SAN JOSE, Calif. (KTVU) - More help is in the works for San Jose residents suffering from the lingering effects of the partial government shutdown. Wednesday afternoon, there was a long line at San Jose International Airport, but not for security screenings. The airport, in conjunction with Second Harvest Food Bank, operates a food distribution sight for federal employees who haven’t received a check for two pay periods.
“Now that we’re missing two paychecks, and now that new month is coming, it’s starting to hit home,” said furloughed TSA worker Caroyln Bauer.
While this line will help fill stomachs, it won’t calm all the nerves associated with the impending end-of-month bill cycle. San Jose’s city council is poised to meet in special session again January 24 to hear the mayor’s latest offer of assistance.
“We are essentially prohibiting the eviction of tenants who depend on these federal programs, temporarily, until the shutdown concludes,” said Mayor Sam Liccardo – (D) San Jose.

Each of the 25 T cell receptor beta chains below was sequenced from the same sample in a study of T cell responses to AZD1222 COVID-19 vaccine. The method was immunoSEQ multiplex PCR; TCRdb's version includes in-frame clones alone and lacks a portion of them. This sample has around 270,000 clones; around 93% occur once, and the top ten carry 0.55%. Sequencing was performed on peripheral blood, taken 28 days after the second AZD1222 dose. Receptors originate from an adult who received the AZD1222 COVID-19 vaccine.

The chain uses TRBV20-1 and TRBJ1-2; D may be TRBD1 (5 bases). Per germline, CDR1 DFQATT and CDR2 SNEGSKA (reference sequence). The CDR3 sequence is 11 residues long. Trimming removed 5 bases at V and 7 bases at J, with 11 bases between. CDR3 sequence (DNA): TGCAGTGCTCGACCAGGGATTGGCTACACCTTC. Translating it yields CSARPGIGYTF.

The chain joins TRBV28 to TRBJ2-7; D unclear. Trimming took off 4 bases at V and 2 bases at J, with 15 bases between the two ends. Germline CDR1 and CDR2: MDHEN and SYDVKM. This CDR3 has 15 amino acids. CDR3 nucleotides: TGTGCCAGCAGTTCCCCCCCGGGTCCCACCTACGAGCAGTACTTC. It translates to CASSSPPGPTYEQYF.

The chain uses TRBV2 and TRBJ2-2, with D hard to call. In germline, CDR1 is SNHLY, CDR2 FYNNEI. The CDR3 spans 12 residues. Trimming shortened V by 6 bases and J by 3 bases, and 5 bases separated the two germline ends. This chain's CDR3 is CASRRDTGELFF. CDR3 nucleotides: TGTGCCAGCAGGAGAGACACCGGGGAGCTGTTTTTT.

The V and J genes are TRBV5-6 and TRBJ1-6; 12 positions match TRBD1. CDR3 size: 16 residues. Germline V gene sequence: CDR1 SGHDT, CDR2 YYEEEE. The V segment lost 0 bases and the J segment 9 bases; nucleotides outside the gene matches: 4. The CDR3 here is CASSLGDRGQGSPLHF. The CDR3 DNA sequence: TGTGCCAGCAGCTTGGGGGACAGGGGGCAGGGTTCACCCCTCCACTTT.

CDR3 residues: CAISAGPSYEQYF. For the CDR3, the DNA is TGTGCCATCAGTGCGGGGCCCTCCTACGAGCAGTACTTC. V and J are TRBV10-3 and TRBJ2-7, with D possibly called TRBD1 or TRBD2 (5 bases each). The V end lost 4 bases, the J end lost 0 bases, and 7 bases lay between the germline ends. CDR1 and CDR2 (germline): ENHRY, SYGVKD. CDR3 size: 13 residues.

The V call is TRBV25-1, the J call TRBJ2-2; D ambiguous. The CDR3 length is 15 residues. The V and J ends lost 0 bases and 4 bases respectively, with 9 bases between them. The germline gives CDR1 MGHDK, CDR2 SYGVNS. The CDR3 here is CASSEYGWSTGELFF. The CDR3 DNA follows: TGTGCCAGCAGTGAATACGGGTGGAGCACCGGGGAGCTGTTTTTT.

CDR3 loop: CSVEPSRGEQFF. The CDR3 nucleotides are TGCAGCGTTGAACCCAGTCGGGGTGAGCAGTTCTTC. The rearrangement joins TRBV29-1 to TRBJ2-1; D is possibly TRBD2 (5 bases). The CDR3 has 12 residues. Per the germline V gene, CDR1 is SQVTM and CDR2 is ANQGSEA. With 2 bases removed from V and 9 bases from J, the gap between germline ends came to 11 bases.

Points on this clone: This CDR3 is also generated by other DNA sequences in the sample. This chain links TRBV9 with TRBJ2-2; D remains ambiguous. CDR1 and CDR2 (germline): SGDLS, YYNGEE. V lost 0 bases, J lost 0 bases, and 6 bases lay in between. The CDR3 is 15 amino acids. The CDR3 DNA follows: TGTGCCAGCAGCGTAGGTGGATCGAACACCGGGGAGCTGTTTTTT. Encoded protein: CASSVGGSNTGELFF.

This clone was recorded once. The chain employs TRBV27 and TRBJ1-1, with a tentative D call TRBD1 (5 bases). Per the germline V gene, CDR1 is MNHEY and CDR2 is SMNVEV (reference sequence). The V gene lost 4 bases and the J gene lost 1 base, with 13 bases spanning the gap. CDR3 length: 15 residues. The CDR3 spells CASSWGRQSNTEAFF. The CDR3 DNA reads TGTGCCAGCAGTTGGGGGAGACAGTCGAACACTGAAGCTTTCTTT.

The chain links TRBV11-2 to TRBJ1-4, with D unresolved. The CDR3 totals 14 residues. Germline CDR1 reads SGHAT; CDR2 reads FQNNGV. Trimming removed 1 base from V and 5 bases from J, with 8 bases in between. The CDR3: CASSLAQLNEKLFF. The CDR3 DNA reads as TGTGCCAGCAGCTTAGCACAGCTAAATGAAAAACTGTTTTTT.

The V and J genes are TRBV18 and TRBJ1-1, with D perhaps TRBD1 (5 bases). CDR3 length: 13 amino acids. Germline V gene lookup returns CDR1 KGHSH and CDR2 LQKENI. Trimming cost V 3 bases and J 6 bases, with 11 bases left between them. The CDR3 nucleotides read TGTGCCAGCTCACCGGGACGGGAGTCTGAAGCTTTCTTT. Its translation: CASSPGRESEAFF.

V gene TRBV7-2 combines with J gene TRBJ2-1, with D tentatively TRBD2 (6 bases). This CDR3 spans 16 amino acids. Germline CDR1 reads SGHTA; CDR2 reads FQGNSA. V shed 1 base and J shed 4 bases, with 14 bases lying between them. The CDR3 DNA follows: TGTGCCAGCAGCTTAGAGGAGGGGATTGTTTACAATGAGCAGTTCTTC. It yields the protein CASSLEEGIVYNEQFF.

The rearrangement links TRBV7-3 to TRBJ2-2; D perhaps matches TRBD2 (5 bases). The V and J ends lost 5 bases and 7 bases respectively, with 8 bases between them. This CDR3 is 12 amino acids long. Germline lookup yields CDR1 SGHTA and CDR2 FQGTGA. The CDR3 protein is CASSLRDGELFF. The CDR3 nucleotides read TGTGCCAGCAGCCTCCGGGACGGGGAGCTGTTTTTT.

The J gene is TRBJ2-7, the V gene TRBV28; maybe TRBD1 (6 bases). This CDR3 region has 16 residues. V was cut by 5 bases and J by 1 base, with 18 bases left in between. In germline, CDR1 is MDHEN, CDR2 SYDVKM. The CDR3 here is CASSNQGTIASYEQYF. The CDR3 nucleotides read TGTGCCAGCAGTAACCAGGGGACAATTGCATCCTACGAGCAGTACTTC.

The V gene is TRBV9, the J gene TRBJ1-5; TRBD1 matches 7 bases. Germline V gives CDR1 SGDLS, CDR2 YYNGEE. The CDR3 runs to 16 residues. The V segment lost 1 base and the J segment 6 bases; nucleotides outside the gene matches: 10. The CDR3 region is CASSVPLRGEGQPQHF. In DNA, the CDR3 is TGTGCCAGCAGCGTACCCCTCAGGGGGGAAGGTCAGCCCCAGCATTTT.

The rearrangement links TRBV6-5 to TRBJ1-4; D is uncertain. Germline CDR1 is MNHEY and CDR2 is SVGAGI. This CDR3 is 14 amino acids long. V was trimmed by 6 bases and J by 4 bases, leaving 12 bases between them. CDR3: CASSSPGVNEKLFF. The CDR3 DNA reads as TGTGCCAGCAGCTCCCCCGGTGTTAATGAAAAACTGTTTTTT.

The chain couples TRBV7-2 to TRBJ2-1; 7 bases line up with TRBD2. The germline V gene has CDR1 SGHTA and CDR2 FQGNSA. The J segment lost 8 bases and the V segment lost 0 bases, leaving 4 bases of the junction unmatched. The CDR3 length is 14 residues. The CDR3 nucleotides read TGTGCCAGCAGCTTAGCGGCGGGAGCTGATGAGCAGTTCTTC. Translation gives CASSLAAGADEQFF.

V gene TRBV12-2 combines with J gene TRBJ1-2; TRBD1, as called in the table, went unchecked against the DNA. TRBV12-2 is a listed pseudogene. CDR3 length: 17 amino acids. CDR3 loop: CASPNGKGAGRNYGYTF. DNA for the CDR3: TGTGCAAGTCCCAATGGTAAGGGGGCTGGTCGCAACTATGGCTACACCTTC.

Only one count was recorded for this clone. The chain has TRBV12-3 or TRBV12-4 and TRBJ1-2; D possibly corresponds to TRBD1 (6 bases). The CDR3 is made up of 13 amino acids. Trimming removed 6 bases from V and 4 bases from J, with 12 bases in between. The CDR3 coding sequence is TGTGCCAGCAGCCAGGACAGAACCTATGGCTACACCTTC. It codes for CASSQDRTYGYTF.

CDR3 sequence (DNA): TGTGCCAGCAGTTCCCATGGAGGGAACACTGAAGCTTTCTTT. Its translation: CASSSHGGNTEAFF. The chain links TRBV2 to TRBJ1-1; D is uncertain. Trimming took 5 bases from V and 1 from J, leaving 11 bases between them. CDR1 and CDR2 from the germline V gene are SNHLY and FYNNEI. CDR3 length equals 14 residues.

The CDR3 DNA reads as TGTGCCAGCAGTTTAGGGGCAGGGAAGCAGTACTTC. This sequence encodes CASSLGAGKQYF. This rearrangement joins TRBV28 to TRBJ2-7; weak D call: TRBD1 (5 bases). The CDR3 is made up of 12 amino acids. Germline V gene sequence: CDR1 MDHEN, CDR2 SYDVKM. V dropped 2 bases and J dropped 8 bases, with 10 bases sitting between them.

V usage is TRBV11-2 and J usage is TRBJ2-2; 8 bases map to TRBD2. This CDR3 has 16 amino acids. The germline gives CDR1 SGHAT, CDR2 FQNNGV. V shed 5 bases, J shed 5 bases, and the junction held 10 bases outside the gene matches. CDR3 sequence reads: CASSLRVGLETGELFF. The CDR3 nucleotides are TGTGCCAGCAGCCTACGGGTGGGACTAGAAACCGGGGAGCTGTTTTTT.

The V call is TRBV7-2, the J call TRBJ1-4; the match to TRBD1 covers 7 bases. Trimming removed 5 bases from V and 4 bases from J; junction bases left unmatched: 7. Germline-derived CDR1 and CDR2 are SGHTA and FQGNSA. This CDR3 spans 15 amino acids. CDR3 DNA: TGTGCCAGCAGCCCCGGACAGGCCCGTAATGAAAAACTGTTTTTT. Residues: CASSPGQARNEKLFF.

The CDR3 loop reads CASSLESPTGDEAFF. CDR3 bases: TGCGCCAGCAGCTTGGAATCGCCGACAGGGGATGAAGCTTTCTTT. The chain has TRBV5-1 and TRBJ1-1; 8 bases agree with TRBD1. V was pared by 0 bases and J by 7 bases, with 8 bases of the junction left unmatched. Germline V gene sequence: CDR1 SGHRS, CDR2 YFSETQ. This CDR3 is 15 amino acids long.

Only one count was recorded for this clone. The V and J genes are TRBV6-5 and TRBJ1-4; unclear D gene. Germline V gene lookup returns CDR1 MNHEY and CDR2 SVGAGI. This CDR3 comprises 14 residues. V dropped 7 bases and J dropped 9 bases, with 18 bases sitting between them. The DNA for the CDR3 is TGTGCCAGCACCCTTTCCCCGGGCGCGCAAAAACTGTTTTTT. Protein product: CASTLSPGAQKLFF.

Liccardo wants the council to pass an urgency ordinance, that will extend protections not only to airport workers, but city residents who depend on a federal paycheck or on federal housing subsidies to make ends meet. But the move will leave landlords on the hook for at least one month of rent, possibly more. So the mayor is trying to soften the financial blow he blames on Washington politics.
“We’re trying to delay and defer payment of taxes and fees if they have such a tenant,” said Liccardo.
In response to the proposal, the Santa Clara County Association of Realtors released a statement that reads in part, “It is important in these urgent circumstances for landlords to remain flexile while also ensuring that they can recover the rent they are temporarily giving up. This is not about partisanship…”
As local politicians move to action, workers worried about what they’ll eat and where they’ll sleep see the mayor’s moves as a small measure of relief.
“Once again, Mayor Liccardo is stepping up for employees in his community,” said Bauer
The mayor’s urgency ordinance, if approved 2:30 p.m. Thursday during a special session, would take effect immediately. The low interest loan program the city started researching last week is also set to start functioning January 24.